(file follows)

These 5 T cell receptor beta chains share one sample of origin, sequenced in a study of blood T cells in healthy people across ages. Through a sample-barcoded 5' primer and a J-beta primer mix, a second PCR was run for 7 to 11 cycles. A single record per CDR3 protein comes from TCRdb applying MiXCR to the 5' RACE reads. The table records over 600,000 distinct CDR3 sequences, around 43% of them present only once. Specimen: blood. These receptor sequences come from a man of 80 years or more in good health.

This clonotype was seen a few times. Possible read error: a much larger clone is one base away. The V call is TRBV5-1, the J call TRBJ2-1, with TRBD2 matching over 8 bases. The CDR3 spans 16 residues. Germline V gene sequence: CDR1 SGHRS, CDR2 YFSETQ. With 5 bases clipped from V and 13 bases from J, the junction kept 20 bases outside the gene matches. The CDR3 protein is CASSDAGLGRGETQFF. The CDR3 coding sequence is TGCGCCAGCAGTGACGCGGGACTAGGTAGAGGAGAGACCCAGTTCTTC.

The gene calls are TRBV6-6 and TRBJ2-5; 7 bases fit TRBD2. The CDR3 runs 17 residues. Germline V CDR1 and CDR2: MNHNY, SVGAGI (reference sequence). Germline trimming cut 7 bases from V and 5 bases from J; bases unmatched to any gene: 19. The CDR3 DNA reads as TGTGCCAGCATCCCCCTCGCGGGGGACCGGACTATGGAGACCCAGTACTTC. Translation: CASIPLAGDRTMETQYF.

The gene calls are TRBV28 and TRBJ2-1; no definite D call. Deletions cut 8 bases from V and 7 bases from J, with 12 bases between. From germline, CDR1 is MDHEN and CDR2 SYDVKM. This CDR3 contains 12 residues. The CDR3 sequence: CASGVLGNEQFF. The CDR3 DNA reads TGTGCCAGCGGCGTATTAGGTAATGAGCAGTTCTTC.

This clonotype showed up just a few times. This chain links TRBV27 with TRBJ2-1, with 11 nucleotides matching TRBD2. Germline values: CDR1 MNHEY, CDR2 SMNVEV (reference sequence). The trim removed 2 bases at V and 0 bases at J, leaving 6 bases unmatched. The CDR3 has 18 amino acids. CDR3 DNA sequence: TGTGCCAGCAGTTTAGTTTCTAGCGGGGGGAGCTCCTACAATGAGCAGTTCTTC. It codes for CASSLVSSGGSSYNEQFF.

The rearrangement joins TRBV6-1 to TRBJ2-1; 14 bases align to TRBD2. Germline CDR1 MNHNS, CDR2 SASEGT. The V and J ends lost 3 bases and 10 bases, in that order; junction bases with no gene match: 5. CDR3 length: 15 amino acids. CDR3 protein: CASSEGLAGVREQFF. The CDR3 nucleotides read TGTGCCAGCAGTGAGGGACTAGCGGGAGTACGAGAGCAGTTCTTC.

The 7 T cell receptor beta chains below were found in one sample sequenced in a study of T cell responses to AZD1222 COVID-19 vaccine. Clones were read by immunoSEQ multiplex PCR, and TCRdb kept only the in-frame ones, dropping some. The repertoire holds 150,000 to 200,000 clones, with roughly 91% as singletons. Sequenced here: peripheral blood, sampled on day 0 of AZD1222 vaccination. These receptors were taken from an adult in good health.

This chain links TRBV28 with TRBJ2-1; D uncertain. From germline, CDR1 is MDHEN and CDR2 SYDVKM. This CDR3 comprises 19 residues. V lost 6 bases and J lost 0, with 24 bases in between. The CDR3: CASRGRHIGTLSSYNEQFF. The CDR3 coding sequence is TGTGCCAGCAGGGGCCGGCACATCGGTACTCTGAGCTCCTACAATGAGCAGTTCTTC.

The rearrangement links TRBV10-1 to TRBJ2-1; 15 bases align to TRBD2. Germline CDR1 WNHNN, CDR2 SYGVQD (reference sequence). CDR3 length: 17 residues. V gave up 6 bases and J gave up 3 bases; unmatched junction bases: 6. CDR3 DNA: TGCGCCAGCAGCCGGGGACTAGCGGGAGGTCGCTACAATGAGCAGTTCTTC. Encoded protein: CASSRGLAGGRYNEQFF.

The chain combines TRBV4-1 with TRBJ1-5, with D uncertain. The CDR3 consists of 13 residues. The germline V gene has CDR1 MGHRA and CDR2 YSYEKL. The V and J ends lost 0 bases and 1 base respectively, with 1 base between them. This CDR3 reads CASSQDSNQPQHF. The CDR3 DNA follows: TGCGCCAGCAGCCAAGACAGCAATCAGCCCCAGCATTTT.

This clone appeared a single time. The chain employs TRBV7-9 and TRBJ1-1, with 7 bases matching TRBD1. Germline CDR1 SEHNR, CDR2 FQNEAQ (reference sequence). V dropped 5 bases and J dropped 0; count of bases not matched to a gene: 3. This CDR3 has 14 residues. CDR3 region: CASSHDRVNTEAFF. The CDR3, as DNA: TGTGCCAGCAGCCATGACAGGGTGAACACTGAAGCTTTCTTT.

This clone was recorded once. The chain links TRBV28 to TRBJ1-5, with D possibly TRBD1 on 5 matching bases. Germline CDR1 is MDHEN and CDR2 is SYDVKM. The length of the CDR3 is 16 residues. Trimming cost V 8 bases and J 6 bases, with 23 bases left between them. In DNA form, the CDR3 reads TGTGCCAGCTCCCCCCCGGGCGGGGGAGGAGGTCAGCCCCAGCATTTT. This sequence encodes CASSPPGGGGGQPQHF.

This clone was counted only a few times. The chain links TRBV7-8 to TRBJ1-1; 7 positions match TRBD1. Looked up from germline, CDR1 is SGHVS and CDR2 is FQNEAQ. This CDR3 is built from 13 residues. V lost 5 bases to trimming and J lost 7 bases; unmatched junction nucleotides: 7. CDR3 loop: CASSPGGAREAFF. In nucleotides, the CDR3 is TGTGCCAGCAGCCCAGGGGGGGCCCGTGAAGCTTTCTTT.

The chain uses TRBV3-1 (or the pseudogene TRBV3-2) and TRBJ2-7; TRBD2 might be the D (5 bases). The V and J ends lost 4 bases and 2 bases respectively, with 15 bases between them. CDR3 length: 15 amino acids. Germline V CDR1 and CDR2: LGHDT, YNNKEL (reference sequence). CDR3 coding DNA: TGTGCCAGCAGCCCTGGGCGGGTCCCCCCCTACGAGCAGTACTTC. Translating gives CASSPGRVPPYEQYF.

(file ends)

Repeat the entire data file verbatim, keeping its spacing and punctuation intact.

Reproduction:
These 5 T cell receptor beta chains share one sample of origin, sequenced in a study of blood T cells in healthy people across ages. Through a sample-barcoded 5' primer and a J-beta primer mix, a second PCR was run for 7 to 11 cycles. A single record per CDR3 protein comes from TCRdb applying MiXCR to the 5' RACE reads. The table records over 600,000 distinct CDR3 sequences, around 43% of them present only once. Specimen: blood. These receptor sequences come from a man of 80 years or more in good health.

This clonotype was seen a few times. Possible read error: a much larger clone is one base away. The V call is TRBV5-1, the J call TRBJ2-1, with TRBD2 matching over 8 bases. The CDR3 spans 16 residues. Germline V gene sequence: CDR1 SGHRS, CDR2 YFSETQ. With 5 bases clipped from V and 13 bases from J, the junction kept 20 bases outside the gene matches. The CDR3 protein is CASSDAGLGRGETQFF. The CDR3 coding sequence is TGCGCCAGCAGTGACGCGGGACTAGGTAGAGGAGAGACCCAGTTCTTC.

The gene calls are TRBV6-6 and TRBJ2-5; 7 bases fit TRBD2. The CDR3 runs 17 residues. Germline V CDR1 and CDR2: MNHNY, SVGAGI (reference sequence). Germline trimming cut 7 bases from V and 5 bases from J; bases unmatched to any gene: 19. The CDR3 DNA reads as TGTGCCAGCATCCCCCTCGCGGGGGACCGGACTATGGAGACCCAGTACTTC. Translation: CASIPLAGDRTMETQYF.

The gene calls are TRBV28 and TRBJ2-1; no definite D call. Deletions cut 8 bases from V and 7 bases from J, with 12 bases between. From germline, CDR1 is MDHEN and CDR2 SYDVKM. This CDR3 contains 12 residues. The CDR3 sequence: CASGVLGNEQFF. The CDR3 DNA reads TGTGCCAGCGGCGTATTAGGTAATGAGCAGTTCTTC.

This clonotype showed up just a few times. This chain links TRBV27 with TRBJ2-1, with 11 nucleotides matching TRBD2. Germline values: CDR1 MNHEY, CDR2 SMNVEV (reference sequence). The trim removed 2 bases at V and 0 bases at J, leaving 6 bases unmatched. The CDR3 has 18 amino acids. CDR3 DNA sequence: TGTGCCAGCAGTTTAGTTTCTAGCGGGGGGAGCTCCTACAATGAGCAGTTCTTC. It codes for CASSLVSSGGSSYNEQFF.

The rearrangement joins TRBV6-1 to TRBJ2-1; 14 bases align to TRBD2. Germline CDR1 MNHNS, CDR2 SASEGT. The V and J ends lost 3 bases and 10 bases, in that order; junction bases with no gene match: 5. CDR3 length: 15 amino acids. CDR3 protein: CASSEGLAGVREQFF. The CDR3 nucleotides read TGTGCCAGCAGTGAGGGACTAGCGGGAGTACGAGAGCAGTTCTTC.

The 7 T cell receptor beta chains below were found in one sample sequenced in a study of T cell responses to AZD1222 COVID-19 vaccine. Clones were read by immunoSEQ multiplex PCR, and TCRdb kept only the in-frame ones, dropping some. The repertoire holds 150,000 to 200,000 clones, with roughly 91% as singletons. Sequenced here: peripheral blood, sampled on day 0 of AZD1222 vaccination. These receptors were taken from an adult in good health.

This chain links TRBV28 with TRBJ2-1; D uncertain. From germline, CDR1 is MDHEN and CDR2 SYDVKM. This CDR3 comprises 19 residues. V lost 6 bases and J lost 0, with 24 bases in between. The CDR3: CASRGRHIGTLSSYNEQFF. The CDR3 coding sequence is TGTGCCAGCAGGGGCCGGCACATCGGTACTCTGAGCTCCTACAATGAGCAGTTCTTC.

The rearrangement links TRBV10-1 to TRBJ2-1; 15 bases align to TRBD2. Germline CDR1 WNHNN, CDR2 SYGVQD (reference sequence). CDR3 length: 17 residues. V gave up 6 bases and J gave up 3 bases; unmatched junction bases: 6. CDR3 DNA: TGCGCCAGCAGCCGGGGACTAGCGGGAGGTCGCTACAATGAGCAGTTCTTC. Encoded protein: CASSRGLAGGRYNEQFF.

The chain combines TRBV4-1 with TRBJ1-5, with D uncertain. The CDR3 consists of 13 residues. The germline V gene has CDR1 MGHRA and CDR2 YSYEKL. The V and J ends lost 0 bases and 1 base respectively, with 1 base between them. This CDR3 reads CASSQDSNQPQHF. The CDR3 DNA follows: TGCGCCAGCAGCCAAGACAGCAATCAGCCCCAGCATTTT.

This clone appeared a single time. The chain employs TRBV7-9 and TRBJ1-1, with 7 bases matching TRBD1. Germline CDR1 SEHNR, CDR2 FQNEAQ (reference sequence). V dropped 5 bases and J dropped 0; count of bases not matched to a gene: 3. This CDR3 has 14 residues. CDR3 region: CASSHDRVNTEAFF. The CDR3, as DNA: TGTGCCAGCAGCCATGACAGGGTGAACACTGAAGCTTTCTTT.

This clone was recorded once. The chain links TRBV28 to TRBJ1-5, with D possibly TRBD1 on 5 matching bases. Germline CDR1 is MDHEN and CDR2 is SYDVKM. The length of the CDR3 is 16 residues. Trimming cost V 8 bases and J 6 bases, with 23 bases left between them. In DNA form, the CDR3 reads TGTGCCAGCTCCCCCCCGGGCGGGGGAGGAGGTCAGCCCCAGCATTTT. This sequence encodes CASSPPGGGGGQPQHF.

This clone was counted only a few times. The chain links TRBV7-8 to TRBJ1-1; 7 positions match TRBD1. Looked up from germline, CDR1 is SGHVS and CDR2 is FQNEAQ. This CDR3 is built from 13 residues. V lost 5 bases to trimming and J lost 7 bases; unmatched junction nucleotides: 7. CDR3 loop: CASSPGGAREAFF. In nucleotides, the CDR3 is TGTGCCAGCAGCCCAGGGGGGGCCCGTGAAGCTTTCTTT.

The chain uses TRBV3-1 (or the pseudogene TRBV3-2) and TRBJ2-7; TRBD2 might be the D (5 bases). The V and J ends lost 4 bases and 2 bases respectively, with 15 bases between them. CDR3 length: 15 amino acids. Germline V CDR1 and CDR2: LGHDT, YNNKEL (reference sequence). CDR3 coding DNA: TGTGCCAGCAGCCCTGGGCGGGTCCCCCCCTACGAGCAGTACTTC. Translating gives CASSPGRVPPYEQYF.